Malaysian PM puts party on war footing before polls
Malaysian Prime Minister Najib Razak put his party on a war footing Thursday as polls loom, vowing to "fight till the end" despite a massive financial scandal that has rocked his government.
The leader told the annual assembly of his United Malays National Organisation (UMNO) -- which has ruled Muslim-majority Malaysia for six decades at the head of a coalition -- that the country was facing a "crucial election".
"In this battle we fight till the end, in this election we will emerge victorious", he told thousands of cheering delegates wearing the red colours of his party in Kuala Lumpur.
Elections must be called by August at the latest. Najib did not hint at a date in his speech but speculation is swirling that they will be take place early next year.
Najib's chances of winning a third term have been dented by explosive graft allegations. Billions were looted from a sovereign wealth fund that he founded, 1MDB, in complex overseas deals which are being investigated in several countries.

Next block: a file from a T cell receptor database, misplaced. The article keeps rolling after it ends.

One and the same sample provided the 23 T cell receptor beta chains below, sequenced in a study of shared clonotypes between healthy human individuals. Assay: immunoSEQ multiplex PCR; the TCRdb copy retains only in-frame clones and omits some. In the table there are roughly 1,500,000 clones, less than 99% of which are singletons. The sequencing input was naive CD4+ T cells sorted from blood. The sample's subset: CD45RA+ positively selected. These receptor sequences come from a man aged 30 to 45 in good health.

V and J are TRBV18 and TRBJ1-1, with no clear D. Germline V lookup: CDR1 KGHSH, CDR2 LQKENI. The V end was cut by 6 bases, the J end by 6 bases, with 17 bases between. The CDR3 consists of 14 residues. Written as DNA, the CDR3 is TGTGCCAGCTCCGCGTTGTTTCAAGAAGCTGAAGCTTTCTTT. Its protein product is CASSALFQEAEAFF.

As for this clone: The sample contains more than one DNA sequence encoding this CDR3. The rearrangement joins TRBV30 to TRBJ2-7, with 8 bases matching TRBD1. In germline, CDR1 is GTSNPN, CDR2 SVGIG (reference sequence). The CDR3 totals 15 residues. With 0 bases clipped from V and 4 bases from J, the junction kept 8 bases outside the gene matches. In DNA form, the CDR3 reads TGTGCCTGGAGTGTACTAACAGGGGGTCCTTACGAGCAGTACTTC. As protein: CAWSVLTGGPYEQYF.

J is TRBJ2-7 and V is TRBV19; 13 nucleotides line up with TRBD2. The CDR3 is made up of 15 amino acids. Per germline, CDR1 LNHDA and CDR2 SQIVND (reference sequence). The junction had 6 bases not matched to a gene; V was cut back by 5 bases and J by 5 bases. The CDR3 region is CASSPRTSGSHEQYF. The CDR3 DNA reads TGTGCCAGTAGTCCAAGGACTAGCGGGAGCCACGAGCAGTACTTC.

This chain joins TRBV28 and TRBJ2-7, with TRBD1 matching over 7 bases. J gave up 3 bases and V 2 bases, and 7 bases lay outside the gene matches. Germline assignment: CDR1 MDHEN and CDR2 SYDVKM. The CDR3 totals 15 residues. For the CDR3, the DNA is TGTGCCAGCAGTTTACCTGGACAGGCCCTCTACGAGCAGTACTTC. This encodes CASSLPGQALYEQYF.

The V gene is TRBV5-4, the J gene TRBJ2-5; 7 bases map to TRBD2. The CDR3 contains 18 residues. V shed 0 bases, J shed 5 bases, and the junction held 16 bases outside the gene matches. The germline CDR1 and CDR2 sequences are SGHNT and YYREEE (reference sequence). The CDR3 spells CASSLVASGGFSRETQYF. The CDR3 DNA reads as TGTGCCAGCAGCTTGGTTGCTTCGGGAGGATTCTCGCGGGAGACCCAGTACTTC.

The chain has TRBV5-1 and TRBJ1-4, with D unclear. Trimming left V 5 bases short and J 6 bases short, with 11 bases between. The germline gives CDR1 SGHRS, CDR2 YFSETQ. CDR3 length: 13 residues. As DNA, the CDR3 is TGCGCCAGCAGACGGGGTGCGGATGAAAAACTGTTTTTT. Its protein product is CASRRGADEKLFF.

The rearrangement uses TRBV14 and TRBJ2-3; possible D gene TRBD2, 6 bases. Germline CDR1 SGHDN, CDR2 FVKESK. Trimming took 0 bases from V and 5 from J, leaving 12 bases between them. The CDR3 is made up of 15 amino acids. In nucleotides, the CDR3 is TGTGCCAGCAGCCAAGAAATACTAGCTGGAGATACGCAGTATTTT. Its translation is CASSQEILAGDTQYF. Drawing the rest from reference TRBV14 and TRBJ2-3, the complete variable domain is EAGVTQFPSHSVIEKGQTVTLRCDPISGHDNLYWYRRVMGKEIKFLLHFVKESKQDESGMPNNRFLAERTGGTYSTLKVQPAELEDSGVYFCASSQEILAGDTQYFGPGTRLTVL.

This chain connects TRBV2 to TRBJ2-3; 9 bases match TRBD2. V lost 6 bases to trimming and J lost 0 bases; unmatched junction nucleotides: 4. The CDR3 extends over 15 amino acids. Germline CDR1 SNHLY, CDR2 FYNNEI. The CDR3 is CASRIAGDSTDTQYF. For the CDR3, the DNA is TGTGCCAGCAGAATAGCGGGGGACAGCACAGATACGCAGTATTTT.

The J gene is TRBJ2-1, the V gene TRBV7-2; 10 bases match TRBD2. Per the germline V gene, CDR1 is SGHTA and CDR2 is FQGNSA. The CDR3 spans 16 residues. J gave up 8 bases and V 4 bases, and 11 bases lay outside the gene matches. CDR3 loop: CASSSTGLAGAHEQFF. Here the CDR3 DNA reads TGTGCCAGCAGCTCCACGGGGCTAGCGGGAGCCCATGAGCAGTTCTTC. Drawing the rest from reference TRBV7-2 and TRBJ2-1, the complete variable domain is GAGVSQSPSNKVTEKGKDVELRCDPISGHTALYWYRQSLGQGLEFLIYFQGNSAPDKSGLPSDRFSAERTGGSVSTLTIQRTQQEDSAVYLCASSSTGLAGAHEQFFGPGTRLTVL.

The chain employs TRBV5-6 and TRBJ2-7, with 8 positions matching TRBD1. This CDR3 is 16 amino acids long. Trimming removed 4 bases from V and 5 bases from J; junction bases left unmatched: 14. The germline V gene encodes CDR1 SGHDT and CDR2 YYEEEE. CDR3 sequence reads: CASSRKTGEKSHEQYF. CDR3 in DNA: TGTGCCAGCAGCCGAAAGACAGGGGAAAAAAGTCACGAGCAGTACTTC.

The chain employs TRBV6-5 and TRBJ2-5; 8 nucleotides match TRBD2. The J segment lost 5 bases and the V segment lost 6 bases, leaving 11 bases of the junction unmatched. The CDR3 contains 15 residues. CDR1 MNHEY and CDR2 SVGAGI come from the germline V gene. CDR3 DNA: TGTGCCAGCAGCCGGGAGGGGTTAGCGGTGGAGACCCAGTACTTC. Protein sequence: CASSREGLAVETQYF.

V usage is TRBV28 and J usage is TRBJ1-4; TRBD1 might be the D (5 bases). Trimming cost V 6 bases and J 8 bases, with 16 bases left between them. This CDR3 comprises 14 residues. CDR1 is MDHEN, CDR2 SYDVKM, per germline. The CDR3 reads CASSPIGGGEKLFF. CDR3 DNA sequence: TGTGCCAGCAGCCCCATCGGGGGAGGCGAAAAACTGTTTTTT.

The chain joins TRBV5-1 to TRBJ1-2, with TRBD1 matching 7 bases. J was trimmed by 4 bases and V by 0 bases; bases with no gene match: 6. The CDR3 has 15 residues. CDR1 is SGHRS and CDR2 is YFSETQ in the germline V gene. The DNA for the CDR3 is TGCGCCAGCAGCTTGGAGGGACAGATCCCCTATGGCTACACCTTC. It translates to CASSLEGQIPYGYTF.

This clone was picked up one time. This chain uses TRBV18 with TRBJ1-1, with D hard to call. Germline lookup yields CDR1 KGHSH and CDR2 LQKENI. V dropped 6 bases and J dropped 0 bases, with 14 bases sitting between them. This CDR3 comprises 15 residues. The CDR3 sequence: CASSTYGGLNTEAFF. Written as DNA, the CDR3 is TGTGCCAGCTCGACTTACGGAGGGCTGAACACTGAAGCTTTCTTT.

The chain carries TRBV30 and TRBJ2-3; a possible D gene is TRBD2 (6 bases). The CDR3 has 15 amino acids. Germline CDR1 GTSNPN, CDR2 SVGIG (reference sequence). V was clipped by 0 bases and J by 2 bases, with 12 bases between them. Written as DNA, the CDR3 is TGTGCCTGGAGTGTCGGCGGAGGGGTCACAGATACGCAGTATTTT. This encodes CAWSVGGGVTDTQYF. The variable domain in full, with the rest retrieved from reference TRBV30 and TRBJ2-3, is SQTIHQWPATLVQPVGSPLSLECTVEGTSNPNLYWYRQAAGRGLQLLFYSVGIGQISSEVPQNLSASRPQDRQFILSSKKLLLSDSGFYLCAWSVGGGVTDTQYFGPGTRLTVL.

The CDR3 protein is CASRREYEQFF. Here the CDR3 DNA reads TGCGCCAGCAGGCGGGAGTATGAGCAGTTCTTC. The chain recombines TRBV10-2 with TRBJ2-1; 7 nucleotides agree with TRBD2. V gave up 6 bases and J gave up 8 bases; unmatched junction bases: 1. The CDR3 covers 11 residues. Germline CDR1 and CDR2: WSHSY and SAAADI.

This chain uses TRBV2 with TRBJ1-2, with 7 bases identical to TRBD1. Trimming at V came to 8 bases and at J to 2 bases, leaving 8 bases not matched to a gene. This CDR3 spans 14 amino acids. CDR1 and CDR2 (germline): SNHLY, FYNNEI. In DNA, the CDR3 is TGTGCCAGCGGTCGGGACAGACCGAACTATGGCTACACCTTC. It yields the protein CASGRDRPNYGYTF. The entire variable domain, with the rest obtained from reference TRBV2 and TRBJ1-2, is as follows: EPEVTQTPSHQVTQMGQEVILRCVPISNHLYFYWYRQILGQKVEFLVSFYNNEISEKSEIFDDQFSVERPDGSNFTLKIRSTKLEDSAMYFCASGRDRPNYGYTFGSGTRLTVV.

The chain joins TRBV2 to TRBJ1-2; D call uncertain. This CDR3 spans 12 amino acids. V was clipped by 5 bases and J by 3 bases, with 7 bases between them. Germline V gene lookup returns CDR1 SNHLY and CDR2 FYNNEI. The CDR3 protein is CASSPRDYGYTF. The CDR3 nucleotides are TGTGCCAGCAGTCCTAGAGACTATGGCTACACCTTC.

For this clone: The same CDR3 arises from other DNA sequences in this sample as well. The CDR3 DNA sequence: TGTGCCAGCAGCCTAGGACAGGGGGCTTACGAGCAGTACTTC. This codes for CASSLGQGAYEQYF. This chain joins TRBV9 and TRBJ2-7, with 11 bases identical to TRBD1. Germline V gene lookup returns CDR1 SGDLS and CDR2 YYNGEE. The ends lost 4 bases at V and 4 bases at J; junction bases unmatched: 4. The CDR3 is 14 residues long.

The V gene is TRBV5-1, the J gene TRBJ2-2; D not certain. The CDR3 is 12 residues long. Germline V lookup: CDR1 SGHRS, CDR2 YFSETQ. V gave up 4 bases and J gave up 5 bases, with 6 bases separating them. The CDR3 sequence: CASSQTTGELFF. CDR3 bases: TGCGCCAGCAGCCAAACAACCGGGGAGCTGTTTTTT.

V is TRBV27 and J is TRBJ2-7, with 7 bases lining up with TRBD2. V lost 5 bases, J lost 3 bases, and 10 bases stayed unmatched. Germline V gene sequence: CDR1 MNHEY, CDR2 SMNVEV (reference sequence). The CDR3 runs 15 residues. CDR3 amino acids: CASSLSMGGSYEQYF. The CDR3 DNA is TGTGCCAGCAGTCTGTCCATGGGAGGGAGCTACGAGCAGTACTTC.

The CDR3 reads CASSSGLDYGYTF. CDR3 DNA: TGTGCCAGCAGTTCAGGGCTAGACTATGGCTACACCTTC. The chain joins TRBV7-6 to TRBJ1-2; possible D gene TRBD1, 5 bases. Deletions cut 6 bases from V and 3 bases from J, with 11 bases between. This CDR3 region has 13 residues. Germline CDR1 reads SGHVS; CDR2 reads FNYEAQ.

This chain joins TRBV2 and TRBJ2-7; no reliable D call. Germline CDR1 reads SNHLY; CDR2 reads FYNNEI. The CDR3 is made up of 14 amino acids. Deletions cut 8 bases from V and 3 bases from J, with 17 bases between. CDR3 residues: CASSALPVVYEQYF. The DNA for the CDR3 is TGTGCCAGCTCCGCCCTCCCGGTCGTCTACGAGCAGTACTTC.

Both Najib and the fund deny any wrongdoing.
The US Justice Department has led the charge in tackling the alleged pillaging, launching lawsuits through which it is seeking to recover $1.7 billion in assets thought to have been purchased with looted money.
The election race has also been upended by the emergence of elderly former prime minister Mahathir Mohamad, who led Malaysia for 22 years, as a key figure in the main opposition alliance.
Mahathir, 92, has come out of retirement to try to oust the government over the 1MDB scandal, teaming up with his former nemesis, jailed opposition leader Anwar Ibrahim.
In his speech at the UMNO gathering, the most closely watched event in Malaysia's political calendar, Najib, 64, accused Mahathir of having "crossed the line".
"He has the audacity to unite with his political enemies," he said.
He also warned that if the opposition won the election then Muslim Malays, about 60 percent of the country's 32 million people, "will become homeless and despised in their own country".
UMNO has long championed the Malay cause in a country that is home to substantial ethnic and religious minorities, and has enshrined policies that favour them.
Despite the challenges, most observers believe that Najib and the ruling Barisan Nasional coalition will edge another victory in the elections.
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